Almost half a million low-income Illinoisans soon will be able to receive periodic exams and teeth cleanings while paying, at most, a few dollars out of pocket.
That’s because preventive dental care for adults has been added to the state’s Medicaid program as a covered service for the first time.
The addition was part of a bipartisan agreement on the fiscal 2019 state budget that was signed into law recently by Gov. Bruce Rauner. The dental coverage expansion is expected to cost the state an additional $8 million to $12 million per year, half of which will be reimbursed by the federal government.
“The idea is to get the care earlier, when it is cheaper,” said Greg Johnson, executive director of the Illinois State Dental Society.
Most of the 1.7 million adults in the state’s Medicaid program already get coverage for preventive dental services through managed-care organizations (MCOs). The MCOs have voluntarily paid dental offices for preventive services such as cleanings and sealants but haven’t been specifically reimbursed for those services, Johnson said.
MCOs will receive reimbursement for preventive dental care going forward, but the legislation will have the biggest immediate impact on the 450,000 adult Medicaid recipients who aren’t in managed care, Johnson said.
These adults are in the traditional “fee-for-service” Medicaid program. For them, preventive dental services were treated as uncovered. As a result, they have had to pay much more than $3.90 — the current Medicaid co-payment, when applicable — for cleanings and checkups, Johnson said.
Many adult Medicaid patients in the fee-for-service program avoid preventive care altogether, leading to tooth decay and other problems that necessitate fillings and extractions — services that the state’s Medicaid program does cover, he said.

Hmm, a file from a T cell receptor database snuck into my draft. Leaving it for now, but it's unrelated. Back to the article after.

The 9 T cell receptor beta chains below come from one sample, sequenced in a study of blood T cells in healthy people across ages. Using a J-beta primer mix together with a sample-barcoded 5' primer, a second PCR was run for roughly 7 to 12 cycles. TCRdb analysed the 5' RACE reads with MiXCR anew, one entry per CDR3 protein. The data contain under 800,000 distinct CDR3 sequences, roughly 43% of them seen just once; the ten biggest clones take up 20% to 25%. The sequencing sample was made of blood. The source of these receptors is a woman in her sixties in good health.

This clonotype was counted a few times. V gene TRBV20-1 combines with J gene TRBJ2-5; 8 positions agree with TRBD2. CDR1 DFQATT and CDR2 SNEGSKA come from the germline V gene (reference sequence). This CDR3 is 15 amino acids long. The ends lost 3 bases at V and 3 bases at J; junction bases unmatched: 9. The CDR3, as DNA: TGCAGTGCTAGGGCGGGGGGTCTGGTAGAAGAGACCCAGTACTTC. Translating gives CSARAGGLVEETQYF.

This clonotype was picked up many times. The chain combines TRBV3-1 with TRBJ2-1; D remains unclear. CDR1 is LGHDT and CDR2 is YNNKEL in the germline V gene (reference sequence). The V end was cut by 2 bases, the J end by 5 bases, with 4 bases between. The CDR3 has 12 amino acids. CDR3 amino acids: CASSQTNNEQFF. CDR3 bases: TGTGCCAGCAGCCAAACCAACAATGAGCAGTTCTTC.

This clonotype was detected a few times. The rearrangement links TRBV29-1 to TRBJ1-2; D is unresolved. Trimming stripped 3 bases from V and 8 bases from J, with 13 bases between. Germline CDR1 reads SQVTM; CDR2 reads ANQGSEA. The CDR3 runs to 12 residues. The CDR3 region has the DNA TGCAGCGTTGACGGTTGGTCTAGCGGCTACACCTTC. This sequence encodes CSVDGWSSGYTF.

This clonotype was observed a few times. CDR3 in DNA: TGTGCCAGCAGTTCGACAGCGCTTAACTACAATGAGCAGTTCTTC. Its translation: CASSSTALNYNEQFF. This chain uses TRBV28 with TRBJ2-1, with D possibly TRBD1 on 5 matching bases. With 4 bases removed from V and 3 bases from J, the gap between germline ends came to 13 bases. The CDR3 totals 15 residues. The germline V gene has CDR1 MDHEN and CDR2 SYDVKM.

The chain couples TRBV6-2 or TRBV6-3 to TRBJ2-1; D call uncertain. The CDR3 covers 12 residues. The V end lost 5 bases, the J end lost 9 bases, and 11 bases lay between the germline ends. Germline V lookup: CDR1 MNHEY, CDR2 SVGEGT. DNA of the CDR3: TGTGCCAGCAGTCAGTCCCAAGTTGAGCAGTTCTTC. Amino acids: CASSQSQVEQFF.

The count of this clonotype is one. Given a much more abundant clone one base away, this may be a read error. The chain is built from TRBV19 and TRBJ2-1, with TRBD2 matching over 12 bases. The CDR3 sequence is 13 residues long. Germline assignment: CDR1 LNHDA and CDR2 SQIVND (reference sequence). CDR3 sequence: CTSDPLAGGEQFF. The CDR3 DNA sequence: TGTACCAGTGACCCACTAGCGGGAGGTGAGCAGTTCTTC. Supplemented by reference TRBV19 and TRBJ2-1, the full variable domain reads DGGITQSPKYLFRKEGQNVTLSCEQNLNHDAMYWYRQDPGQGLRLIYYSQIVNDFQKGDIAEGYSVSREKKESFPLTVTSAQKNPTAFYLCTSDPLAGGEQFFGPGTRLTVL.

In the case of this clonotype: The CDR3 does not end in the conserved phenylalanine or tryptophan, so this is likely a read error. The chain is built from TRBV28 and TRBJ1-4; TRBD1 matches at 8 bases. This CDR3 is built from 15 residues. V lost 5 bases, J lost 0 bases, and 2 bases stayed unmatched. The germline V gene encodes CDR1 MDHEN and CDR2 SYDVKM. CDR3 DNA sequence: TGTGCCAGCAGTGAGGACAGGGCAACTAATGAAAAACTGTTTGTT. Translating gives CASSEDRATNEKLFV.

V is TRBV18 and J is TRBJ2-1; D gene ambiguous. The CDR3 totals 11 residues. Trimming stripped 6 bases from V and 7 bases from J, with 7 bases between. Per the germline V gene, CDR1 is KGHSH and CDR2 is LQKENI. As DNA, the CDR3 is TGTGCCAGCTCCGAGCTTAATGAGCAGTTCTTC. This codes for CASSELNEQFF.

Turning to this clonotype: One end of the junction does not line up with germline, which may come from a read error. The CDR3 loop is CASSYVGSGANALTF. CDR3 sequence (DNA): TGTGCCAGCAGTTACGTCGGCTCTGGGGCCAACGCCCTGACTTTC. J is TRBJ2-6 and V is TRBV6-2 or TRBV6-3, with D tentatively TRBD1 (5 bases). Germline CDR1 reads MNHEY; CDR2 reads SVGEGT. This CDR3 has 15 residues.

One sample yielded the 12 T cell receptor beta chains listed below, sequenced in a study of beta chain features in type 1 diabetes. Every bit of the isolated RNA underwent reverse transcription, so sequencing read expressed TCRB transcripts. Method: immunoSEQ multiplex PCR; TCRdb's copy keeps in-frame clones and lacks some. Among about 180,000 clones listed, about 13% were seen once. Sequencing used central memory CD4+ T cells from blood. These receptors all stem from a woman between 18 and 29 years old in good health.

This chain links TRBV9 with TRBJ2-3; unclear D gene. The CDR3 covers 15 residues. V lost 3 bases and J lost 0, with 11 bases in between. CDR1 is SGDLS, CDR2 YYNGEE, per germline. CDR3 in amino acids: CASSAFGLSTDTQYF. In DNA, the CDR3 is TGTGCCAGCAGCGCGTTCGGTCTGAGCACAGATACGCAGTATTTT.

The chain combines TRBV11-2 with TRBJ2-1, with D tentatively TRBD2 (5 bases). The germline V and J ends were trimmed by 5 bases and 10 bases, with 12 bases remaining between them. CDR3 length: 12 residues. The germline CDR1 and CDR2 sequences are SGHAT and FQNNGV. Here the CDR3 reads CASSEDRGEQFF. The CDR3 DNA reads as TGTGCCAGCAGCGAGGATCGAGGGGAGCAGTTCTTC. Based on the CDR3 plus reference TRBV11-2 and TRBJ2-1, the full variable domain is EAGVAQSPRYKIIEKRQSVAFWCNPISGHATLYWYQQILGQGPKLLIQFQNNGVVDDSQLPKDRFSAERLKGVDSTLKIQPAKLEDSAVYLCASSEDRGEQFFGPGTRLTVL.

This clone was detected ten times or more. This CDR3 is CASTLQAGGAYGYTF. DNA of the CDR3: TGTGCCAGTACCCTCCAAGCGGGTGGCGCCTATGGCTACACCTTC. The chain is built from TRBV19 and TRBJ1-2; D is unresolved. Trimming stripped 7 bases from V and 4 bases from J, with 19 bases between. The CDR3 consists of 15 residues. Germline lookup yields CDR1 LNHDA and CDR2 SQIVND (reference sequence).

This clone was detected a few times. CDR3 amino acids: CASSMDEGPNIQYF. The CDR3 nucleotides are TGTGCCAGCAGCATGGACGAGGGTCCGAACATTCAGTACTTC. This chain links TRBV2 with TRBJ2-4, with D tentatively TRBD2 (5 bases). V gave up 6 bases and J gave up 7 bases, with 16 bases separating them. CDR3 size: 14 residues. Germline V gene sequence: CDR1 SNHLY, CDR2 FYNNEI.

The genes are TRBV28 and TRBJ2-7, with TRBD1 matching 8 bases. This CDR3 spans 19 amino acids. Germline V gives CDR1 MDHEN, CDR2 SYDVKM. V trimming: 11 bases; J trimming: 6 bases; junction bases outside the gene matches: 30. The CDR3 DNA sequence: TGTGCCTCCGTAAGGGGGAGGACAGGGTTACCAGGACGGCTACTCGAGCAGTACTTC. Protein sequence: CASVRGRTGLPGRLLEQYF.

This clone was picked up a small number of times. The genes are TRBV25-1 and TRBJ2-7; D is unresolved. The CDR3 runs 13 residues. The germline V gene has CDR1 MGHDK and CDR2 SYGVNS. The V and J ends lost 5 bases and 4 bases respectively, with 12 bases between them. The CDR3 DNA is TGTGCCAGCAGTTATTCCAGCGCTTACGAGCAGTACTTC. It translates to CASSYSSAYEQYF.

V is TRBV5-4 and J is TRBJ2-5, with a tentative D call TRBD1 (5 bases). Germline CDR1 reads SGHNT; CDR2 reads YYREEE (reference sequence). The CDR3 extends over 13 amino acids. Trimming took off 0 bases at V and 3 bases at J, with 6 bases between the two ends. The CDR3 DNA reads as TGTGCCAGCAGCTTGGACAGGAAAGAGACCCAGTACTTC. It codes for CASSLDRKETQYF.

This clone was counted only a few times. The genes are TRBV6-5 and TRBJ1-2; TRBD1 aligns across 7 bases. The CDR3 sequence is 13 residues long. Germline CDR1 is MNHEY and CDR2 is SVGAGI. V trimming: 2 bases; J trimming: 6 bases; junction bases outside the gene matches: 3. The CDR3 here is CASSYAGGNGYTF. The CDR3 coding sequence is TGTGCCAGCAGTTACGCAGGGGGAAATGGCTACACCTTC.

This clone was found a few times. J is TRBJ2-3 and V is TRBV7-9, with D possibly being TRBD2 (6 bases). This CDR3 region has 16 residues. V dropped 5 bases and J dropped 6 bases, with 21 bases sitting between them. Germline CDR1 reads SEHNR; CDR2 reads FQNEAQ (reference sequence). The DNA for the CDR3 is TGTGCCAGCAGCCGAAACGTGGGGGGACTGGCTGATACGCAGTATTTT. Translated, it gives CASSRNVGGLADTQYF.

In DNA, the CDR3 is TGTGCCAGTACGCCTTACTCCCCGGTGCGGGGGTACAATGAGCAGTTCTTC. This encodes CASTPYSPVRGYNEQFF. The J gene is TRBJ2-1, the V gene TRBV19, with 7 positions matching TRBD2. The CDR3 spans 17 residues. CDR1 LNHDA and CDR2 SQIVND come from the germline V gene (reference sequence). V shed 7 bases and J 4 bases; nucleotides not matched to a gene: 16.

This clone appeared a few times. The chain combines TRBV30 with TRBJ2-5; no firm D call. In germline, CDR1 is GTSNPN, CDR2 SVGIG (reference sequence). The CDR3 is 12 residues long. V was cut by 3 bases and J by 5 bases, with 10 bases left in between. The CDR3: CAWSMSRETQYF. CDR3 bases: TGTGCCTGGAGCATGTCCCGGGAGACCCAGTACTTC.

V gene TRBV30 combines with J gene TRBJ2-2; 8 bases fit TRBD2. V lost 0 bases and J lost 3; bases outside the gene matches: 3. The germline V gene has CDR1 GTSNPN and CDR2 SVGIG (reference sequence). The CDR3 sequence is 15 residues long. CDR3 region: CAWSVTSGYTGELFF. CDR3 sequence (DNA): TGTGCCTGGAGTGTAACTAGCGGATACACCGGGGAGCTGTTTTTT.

Preventive dental services for children on Medicaid already are funded by the state.
The expected savings incurred by avoiding or delaying costly restorative services for adults, not to mention the ability to avoid emergency room visits for adults with dental pain, will more than offset the new cost for preventive services, according to state Rep. Greg Harris, D-Chicago.
Preventive dental services for adults will be reimbursed to participating dental offices at the same boosted levels as the rates previously required for children’s preventive services under a 2005 consent decree in the Memisovski vs. Maram court case.
These higher rates could persuade more Illinois dentists to accept Medicaid payments, Johnson said.
About 2,800 of the state’s 9,000 regularly practicing dentists participate in the Medicaid program, he said.
Dr. Mary-Margaret Looker, director of the dental program at Central Counties Health Centers, said the expanded Medicaid coverage will have a “great impact” on CCHC’s adult patients and will keep CCHC’s six dentists and four dental hygienists even busier.
Central Counties is a federally subsidized organization based at 2239 E. Cook St., Springfield, where 70 percent of patients are enrolled in Medicaid.
Even though dental care for uncovered services costs CCHC patients about $25 or $30 per visit — a modest fee compared with private dental offices — the charge is enough to discourage many adults from seeking care, Looker said.
“Now that preventive services are going to be covered, there will be one less hurdle for patient care,” she said. “Having the adult preventive services also will address problems early and save money in the long run. This also may increase compliance from the entire family. Adults and their children can come together for their routine dental checkups.”
Amy Brewer, office manager at Optim Dental, 907 S. Sixth St., Springfield, where 85 percent of the patients are on Medicaid, had a similar reaction to the expanded coverage that is expected to take effect later this year.
“This is a fantastic thing that they’re going to cover cleanings,” Brewer said.
Optim already charges a reduced out-of-pocket rate for cleanings — $89. Cleanings from other private dental offices can cost $100 to $200.
“A lot of patients want to get preventive care, but they can’t,” Brewer said.
Contact Dean Olsen: email@example.com, 788-1543, twitter.com/DeanOlsenSJR.